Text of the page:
Behind the Lines - March 2010

It is a tale of courage and hardship. Mary Baxter’s cover story this month on mental illness probably has more relevance to more of your families, friends and neighbours, than almost any feature we’ve ever worked on.

Few in farm country will discuss this topic publicly. So sensitive is the subject matter, that after we interviewed one person who had previously agreed to share their story, we were threatened with legal action.

This fear of exposure makes sense when you consider how those with mental illness are viewed in many rural communities. That’s why we salute Tom Greensides for his courageous attitude in the face of a seemingly insurmountable obstacle. Those of you who have known Tom as chair of the Grape Growers of Ontario, the Ontario Fruit and Vegetable Growers Association and one of the pioneers of the Agricultural Adaptation Council won’t be surprised by the leadership he’s demonstrating these days but you may be surprised by the magnitude of his battle.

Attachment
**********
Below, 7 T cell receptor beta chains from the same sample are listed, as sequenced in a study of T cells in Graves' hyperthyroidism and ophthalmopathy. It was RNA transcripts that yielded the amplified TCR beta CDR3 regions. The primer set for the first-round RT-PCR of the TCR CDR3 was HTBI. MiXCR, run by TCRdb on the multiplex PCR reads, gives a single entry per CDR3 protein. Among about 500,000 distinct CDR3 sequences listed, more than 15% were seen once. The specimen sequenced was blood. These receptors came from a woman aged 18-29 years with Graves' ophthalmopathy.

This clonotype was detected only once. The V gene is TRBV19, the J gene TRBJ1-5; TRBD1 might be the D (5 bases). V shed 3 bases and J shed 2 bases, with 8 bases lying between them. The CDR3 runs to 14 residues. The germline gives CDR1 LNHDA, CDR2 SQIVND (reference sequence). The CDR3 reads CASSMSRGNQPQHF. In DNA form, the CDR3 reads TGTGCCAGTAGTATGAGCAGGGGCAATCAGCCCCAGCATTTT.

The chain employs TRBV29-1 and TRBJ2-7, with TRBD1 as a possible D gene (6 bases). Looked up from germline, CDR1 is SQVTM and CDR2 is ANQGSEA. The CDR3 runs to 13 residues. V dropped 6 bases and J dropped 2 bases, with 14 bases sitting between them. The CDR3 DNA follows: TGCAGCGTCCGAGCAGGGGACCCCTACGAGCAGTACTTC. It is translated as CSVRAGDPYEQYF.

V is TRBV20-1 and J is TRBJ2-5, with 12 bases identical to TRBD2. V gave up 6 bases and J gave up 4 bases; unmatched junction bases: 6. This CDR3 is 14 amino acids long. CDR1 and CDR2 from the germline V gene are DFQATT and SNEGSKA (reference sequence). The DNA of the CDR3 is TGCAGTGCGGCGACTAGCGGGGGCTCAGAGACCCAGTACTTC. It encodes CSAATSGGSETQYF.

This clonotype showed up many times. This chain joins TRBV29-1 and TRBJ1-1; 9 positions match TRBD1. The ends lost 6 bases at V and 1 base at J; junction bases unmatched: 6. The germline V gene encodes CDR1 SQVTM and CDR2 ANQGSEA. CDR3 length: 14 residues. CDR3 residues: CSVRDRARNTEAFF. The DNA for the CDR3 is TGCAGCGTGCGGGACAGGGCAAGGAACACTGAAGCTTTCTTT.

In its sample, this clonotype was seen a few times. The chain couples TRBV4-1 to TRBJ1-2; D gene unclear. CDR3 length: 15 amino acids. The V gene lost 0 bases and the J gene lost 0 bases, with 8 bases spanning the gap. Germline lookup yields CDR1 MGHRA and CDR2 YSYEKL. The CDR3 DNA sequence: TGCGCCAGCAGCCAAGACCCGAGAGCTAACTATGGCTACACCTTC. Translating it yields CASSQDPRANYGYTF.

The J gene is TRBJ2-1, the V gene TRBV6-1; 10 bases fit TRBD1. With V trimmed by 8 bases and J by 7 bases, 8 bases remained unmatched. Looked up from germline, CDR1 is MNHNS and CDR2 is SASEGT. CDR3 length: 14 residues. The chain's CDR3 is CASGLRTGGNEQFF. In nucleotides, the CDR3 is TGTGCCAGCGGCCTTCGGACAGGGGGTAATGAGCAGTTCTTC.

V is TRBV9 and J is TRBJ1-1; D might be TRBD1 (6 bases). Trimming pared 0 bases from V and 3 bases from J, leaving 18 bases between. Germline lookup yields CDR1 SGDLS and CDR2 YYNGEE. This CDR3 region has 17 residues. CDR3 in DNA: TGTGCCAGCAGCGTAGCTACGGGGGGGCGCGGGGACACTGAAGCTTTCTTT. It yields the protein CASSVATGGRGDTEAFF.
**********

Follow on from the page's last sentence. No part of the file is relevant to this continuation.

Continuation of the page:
And if you think Tom’s situation doesn’t affect you or your loved ones, consider that one person in five in Ontario will suffer a serious mental illness or addiction.

As our story came together we learned of the frustration many of you feel at the lack of mental health resources and of the problems with some of the existing avenues for help available in rural communities. Here’s an invitation: if you have a story to tell or ideas for improving mental health services in rural areas, send a letter to the editor or simply drop us an e-mail with information we can use in a future story.

Another issue affecting many Ontario farm families is back in the limelight. Some say a court decision by a justice of the peace in Newmarket last month on the legality of a raw milk co-op is a breakthrough for consumers. Others think supply management itself is threatened. Dairy Farmers of Ontario expects the decision will be struck down on appeal. Our article, beginning on page 40, looks at the implications for commodities other than dairy too.

Canada’s livestock industry has been hard hit by Country of Origin Labelling laws in the United States and the federal government has launched a trade action. In the meantime, amidst a  rising  tide of American pork imports, some producers want Canada to impose labels on incoming American pork products. We repeatedly sent some specific questions to the Canadian Food Inspection Agency which oversees labelling on meat that is retailed. A week later, our calls had not been returned. That story starts on page 46. BF

Robert Irwin & Don Stoneman

Better Farming - March 2010